This program offers multiple opportunities for students to travel abroad to the beautiful country of Scotland. Students have the chance to experience foreign cultures in Scotland as well as travel to surrounding and other European countries during their stay. Courses are offered based on each session and semester. Students may apply for a one semester program during the academic school year or a 6 week summer program. Participating universities in the program include UW-River Falls, UW-Stout, UW-Superior, UW-Parkside, UW-Whitewater, UW-Colleges and Normandale Community College. Courses are taught by professors from the participating universities. Eligibility is based on a minimum GPA of 2.25, must have good academic standing, attend one of the participating universities, and obtain either a GED or high school diploma.
Students are encouraged to use the tutoring service on campus whenever help is needed. They are referred to as campus study centers and can be found in a few different academic buildings. These places include, Chalmer Davee Library, Centennial Science Hall, Klienpell Fine Arts, Agricultural Science Building and also North and South Halls. Tutoring is free and there is no appointment required at any of the study center locations.
The large campus at UWRF is divided by the picturesque south fork of the Kinnickinnic River that provides the opportunity for many outdoor recreational activities. The Kinnickinnic is a notable waterway for fishing, kayaking, canoeing and tubing. Students also take advantage of the large campus and open spaces for cross country skiing, biking, hiking, horseback riding and snowmobiling. The university is also home to the open air Melvin Wall Amphitheater that sponsors a summer concert series which attracts local bands from around the area and the state.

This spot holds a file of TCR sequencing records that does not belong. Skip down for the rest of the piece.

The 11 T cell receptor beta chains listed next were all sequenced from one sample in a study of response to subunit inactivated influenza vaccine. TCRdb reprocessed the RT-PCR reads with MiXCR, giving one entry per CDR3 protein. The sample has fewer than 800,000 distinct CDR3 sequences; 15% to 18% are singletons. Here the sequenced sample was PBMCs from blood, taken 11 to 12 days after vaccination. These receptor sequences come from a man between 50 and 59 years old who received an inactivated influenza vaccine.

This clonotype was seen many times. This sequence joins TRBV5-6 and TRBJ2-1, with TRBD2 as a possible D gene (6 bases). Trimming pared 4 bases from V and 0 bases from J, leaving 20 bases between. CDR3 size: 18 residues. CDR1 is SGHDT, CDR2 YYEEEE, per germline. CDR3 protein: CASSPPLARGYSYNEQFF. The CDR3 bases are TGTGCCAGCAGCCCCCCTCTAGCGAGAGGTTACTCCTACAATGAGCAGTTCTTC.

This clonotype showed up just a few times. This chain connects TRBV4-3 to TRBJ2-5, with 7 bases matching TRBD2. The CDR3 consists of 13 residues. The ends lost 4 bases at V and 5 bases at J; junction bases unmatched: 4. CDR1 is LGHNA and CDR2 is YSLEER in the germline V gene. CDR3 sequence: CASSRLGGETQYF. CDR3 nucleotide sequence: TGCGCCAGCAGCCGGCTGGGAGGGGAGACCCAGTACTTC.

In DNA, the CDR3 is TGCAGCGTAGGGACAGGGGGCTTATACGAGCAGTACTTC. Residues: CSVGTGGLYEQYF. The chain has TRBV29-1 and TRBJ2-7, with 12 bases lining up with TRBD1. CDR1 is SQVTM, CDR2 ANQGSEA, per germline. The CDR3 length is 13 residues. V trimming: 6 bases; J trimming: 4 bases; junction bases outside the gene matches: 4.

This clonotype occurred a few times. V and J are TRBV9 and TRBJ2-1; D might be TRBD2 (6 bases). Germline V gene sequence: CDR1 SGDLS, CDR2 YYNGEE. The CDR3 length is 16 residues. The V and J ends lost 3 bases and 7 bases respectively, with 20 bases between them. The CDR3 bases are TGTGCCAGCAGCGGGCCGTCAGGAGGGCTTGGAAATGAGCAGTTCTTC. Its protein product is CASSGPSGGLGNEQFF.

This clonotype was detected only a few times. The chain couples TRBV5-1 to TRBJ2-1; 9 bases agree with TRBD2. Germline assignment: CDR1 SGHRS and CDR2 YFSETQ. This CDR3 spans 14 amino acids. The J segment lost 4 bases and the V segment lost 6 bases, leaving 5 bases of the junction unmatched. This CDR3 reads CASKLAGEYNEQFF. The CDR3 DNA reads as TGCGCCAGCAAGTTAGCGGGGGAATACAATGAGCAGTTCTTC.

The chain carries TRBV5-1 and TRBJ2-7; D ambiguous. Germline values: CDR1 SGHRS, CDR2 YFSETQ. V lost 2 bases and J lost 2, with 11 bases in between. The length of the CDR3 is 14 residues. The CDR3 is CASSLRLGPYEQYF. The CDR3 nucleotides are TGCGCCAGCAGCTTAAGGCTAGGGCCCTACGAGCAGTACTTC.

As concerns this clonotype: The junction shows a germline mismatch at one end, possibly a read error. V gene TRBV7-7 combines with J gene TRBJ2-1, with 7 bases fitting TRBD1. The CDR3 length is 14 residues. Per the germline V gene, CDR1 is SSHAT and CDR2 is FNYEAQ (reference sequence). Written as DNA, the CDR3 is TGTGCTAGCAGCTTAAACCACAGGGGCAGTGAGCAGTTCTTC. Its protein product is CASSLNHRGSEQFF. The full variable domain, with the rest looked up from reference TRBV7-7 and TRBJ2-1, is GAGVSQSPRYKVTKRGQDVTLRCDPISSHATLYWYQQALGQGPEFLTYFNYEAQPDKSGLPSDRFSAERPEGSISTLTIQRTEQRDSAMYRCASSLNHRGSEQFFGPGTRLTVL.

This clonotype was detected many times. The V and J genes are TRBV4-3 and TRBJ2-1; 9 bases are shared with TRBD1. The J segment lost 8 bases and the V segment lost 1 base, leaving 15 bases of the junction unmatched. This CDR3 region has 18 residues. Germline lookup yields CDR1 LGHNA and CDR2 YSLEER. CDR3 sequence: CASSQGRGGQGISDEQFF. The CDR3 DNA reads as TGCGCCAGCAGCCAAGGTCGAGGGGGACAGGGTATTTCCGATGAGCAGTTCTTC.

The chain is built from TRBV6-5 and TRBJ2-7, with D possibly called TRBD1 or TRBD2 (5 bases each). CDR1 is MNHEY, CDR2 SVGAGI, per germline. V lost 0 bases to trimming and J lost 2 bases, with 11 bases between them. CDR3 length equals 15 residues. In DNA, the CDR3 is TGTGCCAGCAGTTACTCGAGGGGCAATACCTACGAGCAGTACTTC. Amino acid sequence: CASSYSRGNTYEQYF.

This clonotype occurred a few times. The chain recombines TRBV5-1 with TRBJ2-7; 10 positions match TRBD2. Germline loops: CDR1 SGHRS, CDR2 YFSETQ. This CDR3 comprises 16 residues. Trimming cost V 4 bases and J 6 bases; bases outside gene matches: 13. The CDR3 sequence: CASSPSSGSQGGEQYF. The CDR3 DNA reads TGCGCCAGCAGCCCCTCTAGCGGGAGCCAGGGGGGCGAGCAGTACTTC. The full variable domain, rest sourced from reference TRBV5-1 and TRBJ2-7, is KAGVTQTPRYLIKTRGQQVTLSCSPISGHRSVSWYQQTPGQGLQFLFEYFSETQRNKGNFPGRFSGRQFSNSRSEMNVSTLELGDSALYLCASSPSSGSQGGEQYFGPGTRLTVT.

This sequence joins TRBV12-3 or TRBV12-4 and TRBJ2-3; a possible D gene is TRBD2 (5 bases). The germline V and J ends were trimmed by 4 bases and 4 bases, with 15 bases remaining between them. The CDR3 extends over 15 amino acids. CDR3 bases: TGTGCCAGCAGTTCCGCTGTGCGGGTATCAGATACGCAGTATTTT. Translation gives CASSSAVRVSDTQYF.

Many recent additions and renovations have been made to campus. North Hall, which prior to the construction of the Ames Teacher Education building, housed the Campus School, is now an administration building. The university opened a new student union called University Center in January 2007 to replace the Hagestad Student Center (renamed to Hagestad Hall), as well has the student cafeteria. A day-care center (The CHILD Center) was constructed and dedicated in 2004. In 2005, the university opened a suite-style residence hall named George R. Field South Fork Suites, serving 240 students. A locker room addition for the Hunt-Knowles Complex opened in 2005, serving the college athletic department and the Kansas City Chiefs during their summer training camp. In October 2007, the Dairy Learning Center complex was dedicated at the Mann Valley campus laboratory farm. The complex contains nine new buildings that provide significant ability for increased learning and research opportunities in the College of Agriculture, Food and Environmental Sciences. A new residence hall, Ames Suites, containing an additional 240 beds for sophomores opened in the fall of 2012. A new Health and Human Performance Building is currently[when?] in the planning phase to replace the aging Karges Physical Education Center.